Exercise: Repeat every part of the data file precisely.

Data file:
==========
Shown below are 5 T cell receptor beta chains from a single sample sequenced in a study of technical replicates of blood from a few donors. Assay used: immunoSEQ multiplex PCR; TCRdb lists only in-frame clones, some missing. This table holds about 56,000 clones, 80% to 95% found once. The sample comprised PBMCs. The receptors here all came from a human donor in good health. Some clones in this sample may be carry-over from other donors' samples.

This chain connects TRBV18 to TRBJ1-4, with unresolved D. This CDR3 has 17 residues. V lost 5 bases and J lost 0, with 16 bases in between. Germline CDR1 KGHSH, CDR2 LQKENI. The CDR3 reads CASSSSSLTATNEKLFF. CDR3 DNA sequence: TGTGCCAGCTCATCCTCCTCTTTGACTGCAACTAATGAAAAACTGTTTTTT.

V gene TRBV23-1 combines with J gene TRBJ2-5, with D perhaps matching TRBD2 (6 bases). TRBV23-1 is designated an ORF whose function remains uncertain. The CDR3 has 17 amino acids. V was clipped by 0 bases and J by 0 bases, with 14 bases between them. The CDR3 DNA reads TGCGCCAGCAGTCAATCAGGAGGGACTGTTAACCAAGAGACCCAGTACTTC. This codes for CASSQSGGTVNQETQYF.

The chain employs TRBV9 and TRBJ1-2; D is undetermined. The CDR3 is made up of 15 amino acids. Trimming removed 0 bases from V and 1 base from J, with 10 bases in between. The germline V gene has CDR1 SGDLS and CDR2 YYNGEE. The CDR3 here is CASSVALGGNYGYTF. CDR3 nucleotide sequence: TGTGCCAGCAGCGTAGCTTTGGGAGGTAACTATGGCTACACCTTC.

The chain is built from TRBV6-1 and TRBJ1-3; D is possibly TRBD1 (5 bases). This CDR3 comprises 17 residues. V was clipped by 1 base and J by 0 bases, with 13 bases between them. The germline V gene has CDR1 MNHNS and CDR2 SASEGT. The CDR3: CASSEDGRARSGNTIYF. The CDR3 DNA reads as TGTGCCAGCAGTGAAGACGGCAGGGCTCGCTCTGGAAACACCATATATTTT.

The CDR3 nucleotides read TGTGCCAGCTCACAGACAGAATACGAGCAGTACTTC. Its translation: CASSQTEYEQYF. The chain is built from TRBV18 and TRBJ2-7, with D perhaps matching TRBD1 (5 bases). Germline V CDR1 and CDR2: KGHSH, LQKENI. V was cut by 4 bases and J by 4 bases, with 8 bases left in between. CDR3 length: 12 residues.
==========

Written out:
Shown below are 5 T cell receptor beta chains from a single sample sequenced in a study of technical replicates of blood from a few donors. Assay used: immunoSEQ multiplex PCR; TCRdb lists only in-frame clones, some missing. This table holds about 56,000 clones, 80% to 95% found once. The sample comprised PBMCs. The receptors here all came from a human donor in good health. Some clones in this sample may be carry-over from other donors' samples.

This chain connects TRBV18 to TRBJ1-4, with unresolved D. This CDR3 has 17 residues. V lost 5 bases and J lost 0, with 16 bases in between. Germline CDR1 KGHSH, CDR2 LQKENI. The CDR3 reads CASSSSSLTATNEKLFF. CDR3 DNA sequence: TGTGCCAGCTCATCCTCCTCTTTGACTGCAACTAATGAAAAACTGTTTTTT.

V gene TRBV23-1 combines with J gene TRBJ2-5, with D perhaps matching TRBD2 (6 bases). TRBV23-1 is designated an ORF whose function remains uncertain. The CDR3 has 17 amino acids. V was clipped by 0 bases and J by 0 bases, with 14 bases between them. The CDR3 DNA reads TGCGCCAGCAGTCAATCAGGAGGGACTGTTAACCAAGAGACCCAGTACTTC. This codes for CASSQSGGTVNQETQYF.

The chain employs TRBV9 and TRBJ1-2; D is undetermined. The CDR3 is made up of 15 amino acids. Trimming removed 0 bases from V and 1 base from J, with 10 bases in between. The germline V gene has CDR1 SGDLS and CDR2 YYNGEE. The CDR3 here is CASSVALGGNYGYTF. CDR3 nucleotide sequence: TGTGCCAGCAGCGTAGCTTTGGGAGGTAACTATGGCTACACCTTC.

The chain is built from TRBV6-1 and TRBJ1-3; D is possibly TRBD1 (5 bases). This CDR3 comprises 17 residues. V was clipped by 1 base and J by 0 bases, with 13 bases between them. The germline V gene has CDR1 MNHNS and CDR2 SASEGT. The CDR3: CASSEDGRARSGNTIYF. The CDR3 DNA reads as TGTGCCAGCAGTGAAGACGGCAGGGCTCGCTCTGGAAACACCATATATTTT.

The CDR3 nucleotides read TGTGCCAGCTCACAGACAGAATACGAGCAGTACTTC. Its translation: CASSQTEYEQYF. The chain is built from TRBV18 and TRBJ2-7, with D perhaps matching TRBD1 (5 bases). Germline V CDR1 and CDR2: KGHSH, LQKENI. V was cut by 4 bases and J by 4 bases, with 8 bases left in between. CDR3 length: 12 residues.